Think of using a rent vs. buy calculator as a warm-up exercise. The questions you’ll walk through will make you think carefully about each option. Our recommendation to rent or buy can help you think critically about questions such as:
Having flexibility is one of the top considerations to make when you’re deciding whether to rent vs. buy. Renting allows for more mobility to change jobs and travel without being tied down by homeownership responsibilities and costs. Rental lease agreements come in shorter terms if you know you won’t be in a city for more than a few months, or you can lock in a longer term of one or two years.
If you buy a home and decide soon after to move, you could lose money on your purchase if you haven’t stayed long enough to recoup the initial costs. And, depending on market conditions, your home may not sell quickly or for as much as you paid for it. Before buying a home, ask yourself how long you plan to live there. If it’s less than a few years, renting may be the better option -- both financially and logistically.
Renting comes with fewer up-front costs than buying a home, and approval is less cumbersome. A rental application is straightforward and may require a credit and/or background check.
If approved, expect to put down a security deposit, along with the first and last month’s rental payment in some cases. You may also have to pay a pet fee if a furry friend will live with you. You’ll also sign a lease agreement that outlines the lease length, monthly rent amount, additional fees or costs you might be responsible for, rules for renewing or terminating a lease and other guidelines. That’s it.
On the other hand, homebuyers have to undergo a more rigorous process when they apply for a mortgage. It involves substantial paperwork, and borrowers have to submit numerous documents to verify their credit, income, assets, liabilities, employment and finances. If they get any help from a friend or relative for a down payment, they have to provide a gift letter and additional documentation showing how and when the money changed hands.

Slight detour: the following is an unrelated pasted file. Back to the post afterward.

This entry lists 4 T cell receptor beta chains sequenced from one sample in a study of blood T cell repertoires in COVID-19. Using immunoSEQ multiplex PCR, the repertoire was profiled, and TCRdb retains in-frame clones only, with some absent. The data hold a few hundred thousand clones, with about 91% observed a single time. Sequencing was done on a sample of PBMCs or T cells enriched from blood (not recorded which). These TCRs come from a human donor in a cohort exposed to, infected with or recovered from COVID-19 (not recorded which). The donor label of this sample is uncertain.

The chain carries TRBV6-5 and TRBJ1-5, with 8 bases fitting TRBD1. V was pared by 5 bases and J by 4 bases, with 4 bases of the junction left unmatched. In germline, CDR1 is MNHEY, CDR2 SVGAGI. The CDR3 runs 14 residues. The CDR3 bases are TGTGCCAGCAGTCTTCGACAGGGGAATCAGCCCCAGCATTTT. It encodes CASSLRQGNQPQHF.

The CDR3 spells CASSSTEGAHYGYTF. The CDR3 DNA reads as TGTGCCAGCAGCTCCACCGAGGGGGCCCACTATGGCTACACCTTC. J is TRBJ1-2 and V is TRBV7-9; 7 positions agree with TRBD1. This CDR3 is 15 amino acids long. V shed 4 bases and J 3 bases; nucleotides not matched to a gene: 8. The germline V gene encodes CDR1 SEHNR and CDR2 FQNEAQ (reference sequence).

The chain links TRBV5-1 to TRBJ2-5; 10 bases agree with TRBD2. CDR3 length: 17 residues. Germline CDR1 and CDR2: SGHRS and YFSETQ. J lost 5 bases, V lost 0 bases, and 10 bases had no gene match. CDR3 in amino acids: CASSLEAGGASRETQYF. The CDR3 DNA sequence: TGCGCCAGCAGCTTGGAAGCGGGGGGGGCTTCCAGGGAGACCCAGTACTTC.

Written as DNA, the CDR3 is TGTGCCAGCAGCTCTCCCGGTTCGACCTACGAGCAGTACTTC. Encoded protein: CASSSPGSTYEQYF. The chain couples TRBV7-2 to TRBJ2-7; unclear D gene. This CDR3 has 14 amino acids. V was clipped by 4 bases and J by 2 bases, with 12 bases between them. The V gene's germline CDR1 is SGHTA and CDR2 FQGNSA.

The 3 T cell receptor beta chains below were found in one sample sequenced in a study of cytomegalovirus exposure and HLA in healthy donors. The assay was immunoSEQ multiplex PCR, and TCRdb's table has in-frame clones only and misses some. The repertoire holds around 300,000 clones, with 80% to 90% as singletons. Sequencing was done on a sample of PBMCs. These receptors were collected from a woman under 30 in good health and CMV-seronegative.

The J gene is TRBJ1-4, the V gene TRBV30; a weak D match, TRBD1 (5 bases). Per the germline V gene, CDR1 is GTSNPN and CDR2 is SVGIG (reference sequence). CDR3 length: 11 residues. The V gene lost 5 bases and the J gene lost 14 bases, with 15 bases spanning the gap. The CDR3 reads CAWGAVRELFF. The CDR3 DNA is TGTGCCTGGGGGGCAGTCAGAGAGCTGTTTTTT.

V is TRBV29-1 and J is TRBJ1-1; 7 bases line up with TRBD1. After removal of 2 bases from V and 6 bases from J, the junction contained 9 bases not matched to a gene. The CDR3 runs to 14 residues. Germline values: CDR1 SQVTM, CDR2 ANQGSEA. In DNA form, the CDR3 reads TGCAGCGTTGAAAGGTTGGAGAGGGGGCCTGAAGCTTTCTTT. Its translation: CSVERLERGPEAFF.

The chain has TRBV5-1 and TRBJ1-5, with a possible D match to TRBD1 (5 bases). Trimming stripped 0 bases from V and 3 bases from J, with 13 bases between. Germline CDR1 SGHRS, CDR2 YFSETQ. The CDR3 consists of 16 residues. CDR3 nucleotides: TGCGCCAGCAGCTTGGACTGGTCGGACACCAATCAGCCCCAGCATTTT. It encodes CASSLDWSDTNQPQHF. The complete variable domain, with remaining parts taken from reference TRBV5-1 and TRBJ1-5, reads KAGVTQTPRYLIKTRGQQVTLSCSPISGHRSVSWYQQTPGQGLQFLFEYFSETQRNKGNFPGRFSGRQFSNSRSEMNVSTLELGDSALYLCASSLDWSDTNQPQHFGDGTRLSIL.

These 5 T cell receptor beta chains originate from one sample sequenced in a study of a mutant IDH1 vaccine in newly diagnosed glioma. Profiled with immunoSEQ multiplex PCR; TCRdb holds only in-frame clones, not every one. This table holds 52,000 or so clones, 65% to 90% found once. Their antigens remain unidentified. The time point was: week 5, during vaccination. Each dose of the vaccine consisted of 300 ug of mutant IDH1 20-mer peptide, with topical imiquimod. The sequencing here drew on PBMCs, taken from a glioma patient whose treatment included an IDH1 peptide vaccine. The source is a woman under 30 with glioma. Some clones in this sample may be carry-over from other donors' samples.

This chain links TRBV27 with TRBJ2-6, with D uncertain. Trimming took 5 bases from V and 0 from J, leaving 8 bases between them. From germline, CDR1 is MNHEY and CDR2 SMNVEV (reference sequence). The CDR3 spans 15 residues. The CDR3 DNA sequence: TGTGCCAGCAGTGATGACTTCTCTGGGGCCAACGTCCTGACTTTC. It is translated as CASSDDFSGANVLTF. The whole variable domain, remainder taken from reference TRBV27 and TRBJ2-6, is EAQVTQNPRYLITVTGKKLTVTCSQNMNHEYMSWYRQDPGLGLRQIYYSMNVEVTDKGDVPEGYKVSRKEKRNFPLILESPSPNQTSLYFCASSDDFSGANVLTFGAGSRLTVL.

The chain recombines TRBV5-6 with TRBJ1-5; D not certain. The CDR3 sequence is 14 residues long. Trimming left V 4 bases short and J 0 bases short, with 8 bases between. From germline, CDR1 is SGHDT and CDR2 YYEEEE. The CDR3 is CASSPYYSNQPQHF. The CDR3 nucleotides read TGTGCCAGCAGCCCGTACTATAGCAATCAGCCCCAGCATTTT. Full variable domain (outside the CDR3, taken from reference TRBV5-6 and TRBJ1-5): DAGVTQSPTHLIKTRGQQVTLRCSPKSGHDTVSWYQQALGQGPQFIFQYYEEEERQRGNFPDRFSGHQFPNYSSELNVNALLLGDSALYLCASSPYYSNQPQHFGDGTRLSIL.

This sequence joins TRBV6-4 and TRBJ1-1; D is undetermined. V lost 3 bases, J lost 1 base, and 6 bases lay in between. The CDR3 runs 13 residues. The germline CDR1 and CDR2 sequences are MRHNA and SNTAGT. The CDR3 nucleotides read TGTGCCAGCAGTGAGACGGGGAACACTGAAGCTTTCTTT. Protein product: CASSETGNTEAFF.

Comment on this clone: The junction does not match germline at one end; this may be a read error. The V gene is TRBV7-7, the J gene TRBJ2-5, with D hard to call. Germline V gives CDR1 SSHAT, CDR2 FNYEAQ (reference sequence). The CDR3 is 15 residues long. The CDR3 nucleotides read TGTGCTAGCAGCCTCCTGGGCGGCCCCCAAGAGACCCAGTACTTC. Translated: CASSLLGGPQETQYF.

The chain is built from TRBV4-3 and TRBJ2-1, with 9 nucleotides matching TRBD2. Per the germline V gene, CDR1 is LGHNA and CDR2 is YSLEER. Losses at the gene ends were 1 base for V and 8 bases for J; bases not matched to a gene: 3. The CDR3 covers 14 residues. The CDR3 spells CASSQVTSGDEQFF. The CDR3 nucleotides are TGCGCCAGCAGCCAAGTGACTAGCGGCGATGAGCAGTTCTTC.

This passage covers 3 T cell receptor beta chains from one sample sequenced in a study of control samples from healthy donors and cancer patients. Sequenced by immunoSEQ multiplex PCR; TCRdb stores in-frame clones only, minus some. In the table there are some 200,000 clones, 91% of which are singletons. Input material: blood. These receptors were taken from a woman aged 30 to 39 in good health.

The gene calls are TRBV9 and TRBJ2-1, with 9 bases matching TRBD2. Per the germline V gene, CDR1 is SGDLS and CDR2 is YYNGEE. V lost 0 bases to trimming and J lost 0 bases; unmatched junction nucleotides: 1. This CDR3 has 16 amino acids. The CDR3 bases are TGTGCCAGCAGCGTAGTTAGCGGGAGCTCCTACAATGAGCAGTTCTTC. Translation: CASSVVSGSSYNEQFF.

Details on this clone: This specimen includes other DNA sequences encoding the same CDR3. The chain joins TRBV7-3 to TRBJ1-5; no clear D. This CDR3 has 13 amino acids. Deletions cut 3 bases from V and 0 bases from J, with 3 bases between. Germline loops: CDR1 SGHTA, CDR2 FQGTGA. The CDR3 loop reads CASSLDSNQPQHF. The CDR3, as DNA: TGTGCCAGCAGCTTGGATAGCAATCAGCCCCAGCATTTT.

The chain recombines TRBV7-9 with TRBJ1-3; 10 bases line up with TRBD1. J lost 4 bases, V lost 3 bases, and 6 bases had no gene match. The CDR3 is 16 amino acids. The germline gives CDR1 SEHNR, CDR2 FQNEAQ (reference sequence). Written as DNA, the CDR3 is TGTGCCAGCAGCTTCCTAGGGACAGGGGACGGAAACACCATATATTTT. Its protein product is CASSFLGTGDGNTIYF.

Unless you have a zero-down mortgage, you’ll need anywhere from 3 percent to 20 percent for a down payment, as well as additional funds to pay closing costs. These amounts can vary depending on your loan type and purchase price.
A landlord may expect you to do small maintenance tasks while you’re a tenant, but larger (read: more expensive) repairs typically fall on the landlord. That usually means you’re off the hook if a dishwasher breaks or the heater stops working. Landlords typically hire a handyman or have a full-time maintenance professional handle these issues as they pop up.
When you own a home, though, it’s all on you. In addition to maintaining your home (think mowing the lawn, cleaning gutters, winterizing the pipes, etc.), you also foot bills for maintenance, upgrades and repairs. If you don’t have extra cushion in your budget for these items, or if you don’t want the burden of keeping up a home, renting may be the better fit. However, if you’re game for putting in some sweat equity and you have room in your budget to save for unexpected repairs, homeownership may be up your alley.
One of the key benefits homeownership has over renting is the ability to build equity as a wealth asset. Home equity is the current value of your home, less the mortgage balance you owe. You gain home equity over time by paying down your loan principal and when home values increase. You typically need to stay in your home for several years or more to gain a decent amount of equity.
When you rent vs. buy, you get a roof over your head but the payments go toward building your landlord’s equity. In affordable housing markets, it can be less expensive to buy than rent in the long term. But in costlier markets like New York City or San Francisco, many residents rent by default because home prices are simply out of reach.